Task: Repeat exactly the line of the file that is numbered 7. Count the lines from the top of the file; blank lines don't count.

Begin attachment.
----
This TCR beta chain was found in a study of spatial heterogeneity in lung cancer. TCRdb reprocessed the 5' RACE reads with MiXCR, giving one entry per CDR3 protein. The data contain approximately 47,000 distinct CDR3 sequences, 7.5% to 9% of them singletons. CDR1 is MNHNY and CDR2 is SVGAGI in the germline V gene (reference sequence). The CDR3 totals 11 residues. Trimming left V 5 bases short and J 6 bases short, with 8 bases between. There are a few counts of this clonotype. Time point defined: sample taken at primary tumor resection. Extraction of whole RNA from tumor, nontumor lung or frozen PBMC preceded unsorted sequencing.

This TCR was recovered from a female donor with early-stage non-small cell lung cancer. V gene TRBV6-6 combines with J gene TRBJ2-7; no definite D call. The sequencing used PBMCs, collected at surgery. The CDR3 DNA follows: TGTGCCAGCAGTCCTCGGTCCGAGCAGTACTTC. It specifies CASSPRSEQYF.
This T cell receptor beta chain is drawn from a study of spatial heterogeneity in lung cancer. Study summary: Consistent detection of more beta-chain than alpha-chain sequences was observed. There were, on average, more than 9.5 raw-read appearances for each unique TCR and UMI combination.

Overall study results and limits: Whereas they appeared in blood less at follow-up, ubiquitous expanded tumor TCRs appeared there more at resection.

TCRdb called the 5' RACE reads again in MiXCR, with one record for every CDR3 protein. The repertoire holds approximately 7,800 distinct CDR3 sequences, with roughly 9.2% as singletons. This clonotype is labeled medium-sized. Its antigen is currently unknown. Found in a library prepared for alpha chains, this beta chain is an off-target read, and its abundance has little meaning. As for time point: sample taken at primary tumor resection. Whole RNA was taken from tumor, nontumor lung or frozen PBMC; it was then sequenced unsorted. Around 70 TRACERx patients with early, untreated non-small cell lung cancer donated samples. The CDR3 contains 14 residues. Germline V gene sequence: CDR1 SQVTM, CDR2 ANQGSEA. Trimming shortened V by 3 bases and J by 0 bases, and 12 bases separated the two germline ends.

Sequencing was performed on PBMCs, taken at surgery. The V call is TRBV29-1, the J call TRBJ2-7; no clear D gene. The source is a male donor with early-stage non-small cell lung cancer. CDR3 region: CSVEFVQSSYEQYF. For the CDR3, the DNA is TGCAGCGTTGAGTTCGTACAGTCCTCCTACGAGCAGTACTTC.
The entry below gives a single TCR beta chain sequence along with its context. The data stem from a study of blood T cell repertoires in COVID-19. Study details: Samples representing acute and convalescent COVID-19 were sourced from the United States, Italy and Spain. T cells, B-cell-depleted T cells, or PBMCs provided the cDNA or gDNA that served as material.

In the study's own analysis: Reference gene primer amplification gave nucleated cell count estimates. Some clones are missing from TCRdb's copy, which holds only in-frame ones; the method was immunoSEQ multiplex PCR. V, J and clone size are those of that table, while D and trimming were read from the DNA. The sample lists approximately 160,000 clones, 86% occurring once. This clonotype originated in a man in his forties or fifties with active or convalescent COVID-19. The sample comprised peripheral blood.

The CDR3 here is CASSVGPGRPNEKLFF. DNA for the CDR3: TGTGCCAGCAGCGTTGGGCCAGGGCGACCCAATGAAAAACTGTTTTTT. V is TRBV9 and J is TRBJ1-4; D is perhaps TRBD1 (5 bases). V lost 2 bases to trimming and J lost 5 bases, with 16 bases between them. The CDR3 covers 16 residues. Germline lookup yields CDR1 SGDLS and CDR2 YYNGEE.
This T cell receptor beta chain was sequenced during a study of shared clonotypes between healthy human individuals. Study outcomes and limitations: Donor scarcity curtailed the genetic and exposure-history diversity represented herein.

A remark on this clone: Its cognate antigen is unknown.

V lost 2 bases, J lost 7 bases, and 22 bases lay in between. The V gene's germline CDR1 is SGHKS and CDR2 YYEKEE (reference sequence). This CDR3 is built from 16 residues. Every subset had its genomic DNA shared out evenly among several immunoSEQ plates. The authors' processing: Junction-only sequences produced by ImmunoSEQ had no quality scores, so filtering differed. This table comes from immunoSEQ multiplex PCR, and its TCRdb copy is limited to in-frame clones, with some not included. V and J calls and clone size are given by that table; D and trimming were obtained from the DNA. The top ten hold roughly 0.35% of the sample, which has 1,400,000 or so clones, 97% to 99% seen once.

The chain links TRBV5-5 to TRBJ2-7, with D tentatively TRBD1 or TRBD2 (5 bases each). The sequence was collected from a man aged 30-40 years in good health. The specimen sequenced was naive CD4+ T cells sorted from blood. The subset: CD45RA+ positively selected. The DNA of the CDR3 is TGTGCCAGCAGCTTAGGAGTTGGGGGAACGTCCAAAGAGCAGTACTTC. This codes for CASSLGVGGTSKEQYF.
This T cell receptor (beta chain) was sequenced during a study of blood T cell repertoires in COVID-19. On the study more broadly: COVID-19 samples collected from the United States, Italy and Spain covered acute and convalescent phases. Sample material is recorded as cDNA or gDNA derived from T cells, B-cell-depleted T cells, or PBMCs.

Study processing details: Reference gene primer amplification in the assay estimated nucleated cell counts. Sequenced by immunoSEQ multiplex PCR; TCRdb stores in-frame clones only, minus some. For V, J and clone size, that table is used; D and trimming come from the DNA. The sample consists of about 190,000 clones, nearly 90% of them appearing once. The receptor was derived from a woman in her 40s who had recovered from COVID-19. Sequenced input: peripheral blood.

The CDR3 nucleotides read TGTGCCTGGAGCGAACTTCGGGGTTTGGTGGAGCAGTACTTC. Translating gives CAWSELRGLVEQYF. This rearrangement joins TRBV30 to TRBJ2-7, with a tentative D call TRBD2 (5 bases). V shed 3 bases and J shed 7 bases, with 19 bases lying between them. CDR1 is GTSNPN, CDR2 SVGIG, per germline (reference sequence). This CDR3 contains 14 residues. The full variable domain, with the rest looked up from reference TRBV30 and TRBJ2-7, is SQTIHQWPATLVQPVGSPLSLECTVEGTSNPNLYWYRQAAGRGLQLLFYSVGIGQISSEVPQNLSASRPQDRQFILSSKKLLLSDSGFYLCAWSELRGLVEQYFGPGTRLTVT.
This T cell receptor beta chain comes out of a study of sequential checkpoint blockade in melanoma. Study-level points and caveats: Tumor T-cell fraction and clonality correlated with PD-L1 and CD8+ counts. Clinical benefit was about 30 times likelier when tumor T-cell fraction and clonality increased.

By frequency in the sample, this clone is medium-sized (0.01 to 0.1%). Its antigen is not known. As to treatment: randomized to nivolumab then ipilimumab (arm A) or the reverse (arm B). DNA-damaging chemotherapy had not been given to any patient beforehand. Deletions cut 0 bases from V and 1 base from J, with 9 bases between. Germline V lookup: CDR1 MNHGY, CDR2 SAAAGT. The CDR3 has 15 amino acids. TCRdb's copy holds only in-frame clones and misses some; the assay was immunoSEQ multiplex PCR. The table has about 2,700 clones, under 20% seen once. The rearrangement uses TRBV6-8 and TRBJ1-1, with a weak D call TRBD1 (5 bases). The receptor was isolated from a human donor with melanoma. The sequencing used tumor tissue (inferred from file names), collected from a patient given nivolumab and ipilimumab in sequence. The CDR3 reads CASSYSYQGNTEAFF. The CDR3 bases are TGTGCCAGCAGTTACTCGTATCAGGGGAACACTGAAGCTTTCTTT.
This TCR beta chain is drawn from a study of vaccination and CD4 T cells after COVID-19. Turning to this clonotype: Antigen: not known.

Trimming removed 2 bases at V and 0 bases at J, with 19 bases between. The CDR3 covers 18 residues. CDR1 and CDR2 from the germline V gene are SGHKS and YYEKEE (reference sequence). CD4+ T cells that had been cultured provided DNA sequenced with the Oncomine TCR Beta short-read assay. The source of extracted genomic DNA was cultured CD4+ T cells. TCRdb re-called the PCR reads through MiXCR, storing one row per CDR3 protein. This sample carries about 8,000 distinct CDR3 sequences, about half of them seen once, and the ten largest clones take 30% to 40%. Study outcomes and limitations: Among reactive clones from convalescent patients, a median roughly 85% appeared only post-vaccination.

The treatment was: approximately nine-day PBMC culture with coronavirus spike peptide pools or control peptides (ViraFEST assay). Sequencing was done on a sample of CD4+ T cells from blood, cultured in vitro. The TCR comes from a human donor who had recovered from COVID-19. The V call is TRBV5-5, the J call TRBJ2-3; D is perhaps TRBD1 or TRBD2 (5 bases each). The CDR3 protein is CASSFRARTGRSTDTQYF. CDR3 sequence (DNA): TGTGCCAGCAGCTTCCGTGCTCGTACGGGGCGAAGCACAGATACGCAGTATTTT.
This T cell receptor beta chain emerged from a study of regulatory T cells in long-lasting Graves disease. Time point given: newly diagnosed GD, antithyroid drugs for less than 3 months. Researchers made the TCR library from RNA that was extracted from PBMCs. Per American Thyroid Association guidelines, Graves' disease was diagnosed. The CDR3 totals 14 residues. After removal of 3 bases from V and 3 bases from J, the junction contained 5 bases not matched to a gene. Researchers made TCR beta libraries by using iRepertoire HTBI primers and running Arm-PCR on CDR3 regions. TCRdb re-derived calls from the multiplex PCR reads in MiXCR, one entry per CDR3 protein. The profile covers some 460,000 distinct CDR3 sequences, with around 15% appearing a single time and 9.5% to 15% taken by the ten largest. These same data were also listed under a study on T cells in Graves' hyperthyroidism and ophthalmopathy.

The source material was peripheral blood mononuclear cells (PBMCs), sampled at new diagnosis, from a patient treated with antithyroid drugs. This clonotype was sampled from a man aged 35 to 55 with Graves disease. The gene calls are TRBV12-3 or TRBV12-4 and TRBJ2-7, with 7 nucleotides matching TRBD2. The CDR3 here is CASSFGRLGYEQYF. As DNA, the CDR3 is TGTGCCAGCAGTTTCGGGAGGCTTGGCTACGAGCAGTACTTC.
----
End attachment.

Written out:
The entry below gives a single TCR beta chain sequence along with its context. The data stem from a study of blood T cell repertoires in COVID-19. Study details: Samples representing acute and convalescent COVID-19 were sourced from the United States, Italy and Spain. T cells, B-cell-depleted T cells, or PBMCs provided the cDNA or gDNA that served as material.